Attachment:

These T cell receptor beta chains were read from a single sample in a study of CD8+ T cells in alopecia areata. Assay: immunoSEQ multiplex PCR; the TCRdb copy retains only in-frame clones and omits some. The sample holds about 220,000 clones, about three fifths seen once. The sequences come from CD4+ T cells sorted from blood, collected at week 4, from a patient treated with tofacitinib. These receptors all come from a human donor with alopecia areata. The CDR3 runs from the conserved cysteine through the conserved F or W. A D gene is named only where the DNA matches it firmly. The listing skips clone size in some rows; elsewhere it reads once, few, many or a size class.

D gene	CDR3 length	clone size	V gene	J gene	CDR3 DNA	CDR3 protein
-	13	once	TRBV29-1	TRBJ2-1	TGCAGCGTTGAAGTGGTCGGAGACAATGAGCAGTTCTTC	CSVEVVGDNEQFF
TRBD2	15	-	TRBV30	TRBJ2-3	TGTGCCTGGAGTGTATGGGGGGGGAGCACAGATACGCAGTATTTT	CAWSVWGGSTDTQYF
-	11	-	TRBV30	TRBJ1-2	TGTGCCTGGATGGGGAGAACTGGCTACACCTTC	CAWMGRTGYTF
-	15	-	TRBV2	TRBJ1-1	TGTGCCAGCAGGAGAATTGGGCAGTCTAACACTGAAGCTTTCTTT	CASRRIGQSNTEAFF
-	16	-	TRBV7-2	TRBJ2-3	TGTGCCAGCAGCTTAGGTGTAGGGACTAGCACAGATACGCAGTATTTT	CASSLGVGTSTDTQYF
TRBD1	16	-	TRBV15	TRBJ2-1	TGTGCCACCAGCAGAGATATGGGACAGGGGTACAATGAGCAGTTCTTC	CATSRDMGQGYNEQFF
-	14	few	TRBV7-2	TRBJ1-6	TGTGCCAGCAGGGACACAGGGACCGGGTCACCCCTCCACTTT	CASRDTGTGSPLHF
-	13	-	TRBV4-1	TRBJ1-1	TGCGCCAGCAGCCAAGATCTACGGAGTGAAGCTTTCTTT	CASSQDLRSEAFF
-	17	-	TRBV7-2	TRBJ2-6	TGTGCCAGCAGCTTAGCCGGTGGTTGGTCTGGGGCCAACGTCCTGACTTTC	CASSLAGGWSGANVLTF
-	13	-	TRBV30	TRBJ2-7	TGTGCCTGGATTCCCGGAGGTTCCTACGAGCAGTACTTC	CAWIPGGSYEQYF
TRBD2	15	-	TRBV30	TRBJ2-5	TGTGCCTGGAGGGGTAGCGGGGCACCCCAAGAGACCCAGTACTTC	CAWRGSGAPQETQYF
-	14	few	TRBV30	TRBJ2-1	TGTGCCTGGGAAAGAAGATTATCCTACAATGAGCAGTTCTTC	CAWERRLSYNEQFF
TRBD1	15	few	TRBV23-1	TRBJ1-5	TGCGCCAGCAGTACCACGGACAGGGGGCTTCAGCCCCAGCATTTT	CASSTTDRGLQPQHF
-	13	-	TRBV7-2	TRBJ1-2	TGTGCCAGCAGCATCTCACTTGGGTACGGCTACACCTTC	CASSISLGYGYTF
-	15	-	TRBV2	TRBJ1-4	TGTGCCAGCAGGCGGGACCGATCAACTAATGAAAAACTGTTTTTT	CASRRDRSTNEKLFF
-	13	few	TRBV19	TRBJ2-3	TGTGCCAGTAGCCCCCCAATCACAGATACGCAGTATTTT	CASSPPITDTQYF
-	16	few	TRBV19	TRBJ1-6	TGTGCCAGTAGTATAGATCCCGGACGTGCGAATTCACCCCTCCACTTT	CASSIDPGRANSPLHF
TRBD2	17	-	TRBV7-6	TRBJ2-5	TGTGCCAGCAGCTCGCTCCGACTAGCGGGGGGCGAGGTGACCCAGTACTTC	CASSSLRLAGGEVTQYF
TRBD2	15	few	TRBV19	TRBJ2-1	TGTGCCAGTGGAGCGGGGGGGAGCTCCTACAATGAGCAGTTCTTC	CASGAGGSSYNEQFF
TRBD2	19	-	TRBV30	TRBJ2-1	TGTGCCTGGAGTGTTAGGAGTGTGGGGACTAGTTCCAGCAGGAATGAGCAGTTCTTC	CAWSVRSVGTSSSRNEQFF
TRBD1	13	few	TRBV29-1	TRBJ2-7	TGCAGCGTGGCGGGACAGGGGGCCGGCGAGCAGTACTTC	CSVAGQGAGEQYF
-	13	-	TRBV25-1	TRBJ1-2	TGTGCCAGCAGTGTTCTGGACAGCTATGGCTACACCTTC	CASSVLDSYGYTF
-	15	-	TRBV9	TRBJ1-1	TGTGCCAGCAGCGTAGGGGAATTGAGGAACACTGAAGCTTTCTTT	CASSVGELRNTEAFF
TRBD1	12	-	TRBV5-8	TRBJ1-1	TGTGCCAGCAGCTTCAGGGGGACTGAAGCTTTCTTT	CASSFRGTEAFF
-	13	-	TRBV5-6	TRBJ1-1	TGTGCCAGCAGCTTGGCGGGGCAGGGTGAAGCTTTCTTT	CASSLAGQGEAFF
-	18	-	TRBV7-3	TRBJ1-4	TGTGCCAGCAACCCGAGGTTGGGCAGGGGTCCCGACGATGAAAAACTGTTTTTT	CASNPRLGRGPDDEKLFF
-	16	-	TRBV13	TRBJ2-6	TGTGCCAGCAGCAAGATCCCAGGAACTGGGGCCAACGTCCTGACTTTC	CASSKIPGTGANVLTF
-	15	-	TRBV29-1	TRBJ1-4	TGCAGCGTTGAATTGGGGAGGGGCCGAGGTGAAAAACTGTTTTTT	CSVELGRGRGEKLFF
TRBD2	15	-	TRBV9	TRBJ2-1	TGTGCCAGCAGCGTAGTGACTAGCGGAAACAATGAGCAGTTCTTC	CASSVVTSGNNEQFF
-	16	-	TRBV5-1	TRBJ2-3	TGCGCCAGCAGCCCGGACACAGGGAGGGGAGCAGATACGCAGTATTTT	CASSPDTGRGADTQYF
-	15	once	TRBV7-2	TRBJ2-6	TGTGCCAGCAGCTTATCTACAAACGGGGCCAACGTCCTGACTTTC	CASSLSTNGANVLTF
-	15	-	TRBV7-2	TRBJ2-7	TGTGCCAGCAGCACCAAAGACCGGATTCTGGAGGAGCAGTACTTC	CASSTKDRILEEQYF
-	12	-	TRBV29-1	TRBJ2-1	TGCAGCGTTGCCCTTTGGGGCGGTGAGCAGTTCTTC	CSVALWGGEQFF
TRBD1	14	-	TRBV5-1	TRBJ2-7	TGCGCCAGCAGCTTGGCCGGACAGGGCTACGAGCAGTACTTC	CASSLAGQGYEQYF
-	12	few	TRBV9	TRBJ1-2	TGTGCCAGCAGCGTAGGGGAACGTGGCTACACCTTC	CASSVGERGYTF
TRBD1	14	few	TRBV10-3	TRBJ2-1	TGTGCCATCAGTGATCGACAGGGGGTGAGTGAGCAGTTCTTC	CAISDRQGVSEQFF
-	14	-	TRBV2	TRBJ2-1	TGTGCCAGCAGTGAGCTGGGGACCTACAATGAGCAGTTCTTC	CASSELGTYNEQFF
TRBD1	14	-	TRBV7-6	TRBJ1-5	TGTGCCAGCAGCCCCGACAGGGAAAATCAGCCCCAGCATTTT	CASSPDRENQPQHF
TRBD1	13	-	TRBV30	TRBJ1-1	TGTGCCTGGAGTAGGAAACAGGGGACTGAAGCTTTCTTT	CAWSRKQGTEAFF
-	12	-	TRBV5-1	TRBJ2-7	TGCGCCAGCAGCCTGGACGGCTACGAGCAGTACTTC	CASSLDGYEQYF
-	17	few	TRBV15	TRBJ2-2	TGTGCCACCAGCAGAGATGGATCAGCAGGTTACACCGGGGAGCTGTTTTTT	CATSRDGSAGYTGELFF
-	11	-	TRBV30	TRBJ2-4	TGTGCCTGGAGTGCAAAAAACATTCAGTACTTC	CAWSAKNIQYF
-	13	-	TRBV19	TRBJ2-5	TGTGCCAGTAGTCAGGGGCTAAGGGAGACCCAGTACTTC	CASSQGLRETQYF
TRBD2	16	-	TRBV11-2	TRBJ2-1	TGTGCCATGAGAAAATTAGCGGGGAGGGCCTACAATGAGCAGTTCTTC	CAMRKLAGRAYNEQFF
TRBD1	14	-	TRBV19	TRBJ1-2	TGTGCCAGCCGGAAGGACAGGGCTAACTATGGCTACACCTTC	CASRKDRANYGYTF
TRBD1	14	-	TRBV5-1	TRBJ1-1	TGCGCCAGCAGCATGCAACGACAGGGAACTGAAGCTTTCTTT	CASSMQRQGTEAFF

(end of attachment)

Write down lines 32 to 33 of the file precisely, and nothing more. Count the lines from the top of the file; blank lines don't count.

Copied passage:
-	16	-	TRBV5-1	TRBJ2-3	TGCGCCAGCAGCCCGGACACAGGGAGGGGAGCAGATACGCAGTATTTT	CASSPDTGRGADTQYF
-	15	once	TRBV7-2	TRBJ2-6	TGTGCCAGCAGCTTATCTACAAACGGGGCCAACGTCCTGACTTTC	CASSLSTNGANVLTF